1887

Abstract

, the causative agent of plague, can be transmitted by fleas by two different mechanisms: by early-phase transmission (EPT), which occurs shortly after flea infection, or by blocked fleas following long-term infection. Efficient flea-borne transmission is predicated upon the ability of to be maintained within the flea. Signature-tagged mutagenesis (STM) was used to identify genes required for maintenance in a genuine plague vector, . The STM screen identified seven mutants that displayed markedly reduced fitness in fleas after 4 days, the time during which EPT occurs. Two of the mutants contained insertions in genes encoding glucose 1-phosphate uridylyltransferase () and UDP-4-amino-4-deoxy--arabinose-oxoglutarate aminotransferase (), which are involved in the modification of lipid A with 4-amino-4-deoxy--arabinose (Ara4N) and resistance to cationic antimicrobial peptides (CAMPs). These mutants were more susceptible to the CAMPs cecropin A and polymyxin B, and produced lipid A lacking Ara4N modifications. Surprisingly, an in-frame deletion of retained modest levels of CAMP resistance and Ara4N modification, indicating the presence of compensatory factors. It was determined that WecE, an aminotransferase involved in biosynthesis of enterobacterial common antigen, plays a novel role in Ara4N modification by partially offsetting the loss of These results indicated that mechanisms of Ara4N modification of lipid A are more complex than previously thought, and these modifications, as well as several factors yet to be elucidated, play an important role in early survival and transmission of in the flea vector.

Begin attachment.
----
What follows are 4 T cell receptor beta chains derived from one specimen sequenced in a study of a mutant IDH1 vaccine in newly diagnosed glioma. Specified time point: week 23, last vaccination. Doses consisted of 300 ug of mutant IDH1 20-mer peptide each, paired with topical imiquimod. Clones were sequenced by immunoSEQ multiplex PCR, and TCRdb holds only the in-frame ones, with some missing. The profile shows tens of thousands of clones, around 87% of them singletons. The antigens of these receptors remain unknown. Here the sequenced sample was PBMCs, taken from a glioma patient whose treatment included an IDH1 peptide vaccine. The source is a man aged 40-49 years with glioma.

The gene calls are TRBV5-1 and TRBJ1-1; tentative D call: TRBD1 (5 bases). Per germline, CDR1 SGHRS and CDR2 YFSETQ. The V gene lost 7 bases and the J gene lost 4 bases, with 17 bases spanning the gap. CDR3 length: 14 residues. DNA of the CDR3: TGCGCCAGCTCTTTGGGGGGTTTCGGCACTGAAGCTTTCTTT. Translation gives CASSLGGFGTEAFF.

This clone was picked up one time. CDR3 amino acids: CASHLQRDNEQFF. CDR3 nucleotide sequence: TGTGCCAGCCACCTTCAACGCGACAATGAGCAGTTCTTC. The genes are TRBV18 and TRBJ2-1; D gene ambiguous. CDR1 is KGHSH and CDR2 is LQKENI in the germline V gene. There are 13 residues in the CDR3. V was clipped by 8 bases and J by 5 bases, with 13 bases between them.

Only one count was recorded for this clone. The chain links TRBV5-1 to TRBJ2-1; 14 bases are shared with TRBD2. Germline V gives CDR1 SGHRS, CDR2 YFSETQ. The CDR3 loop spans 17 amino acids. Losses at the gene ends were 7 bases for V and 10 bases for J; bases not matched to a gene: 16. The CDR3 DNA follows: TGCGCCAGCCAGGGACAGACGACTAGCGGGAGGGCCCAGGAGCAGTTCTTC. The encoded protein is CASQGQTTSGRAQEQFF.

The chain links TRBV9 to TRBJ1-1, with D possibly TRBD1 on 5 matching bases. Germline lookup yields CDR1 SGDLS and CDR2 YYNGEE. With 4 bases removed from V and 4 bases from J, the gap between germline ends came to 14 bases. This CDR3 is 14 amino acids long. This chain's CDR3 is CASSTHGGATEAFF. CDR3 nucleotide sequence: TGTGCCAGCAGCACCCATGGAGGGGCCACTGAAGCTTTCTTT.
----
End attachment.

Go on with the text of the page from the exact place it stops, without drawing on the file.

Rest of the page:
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2015-03-01
2021-08-05
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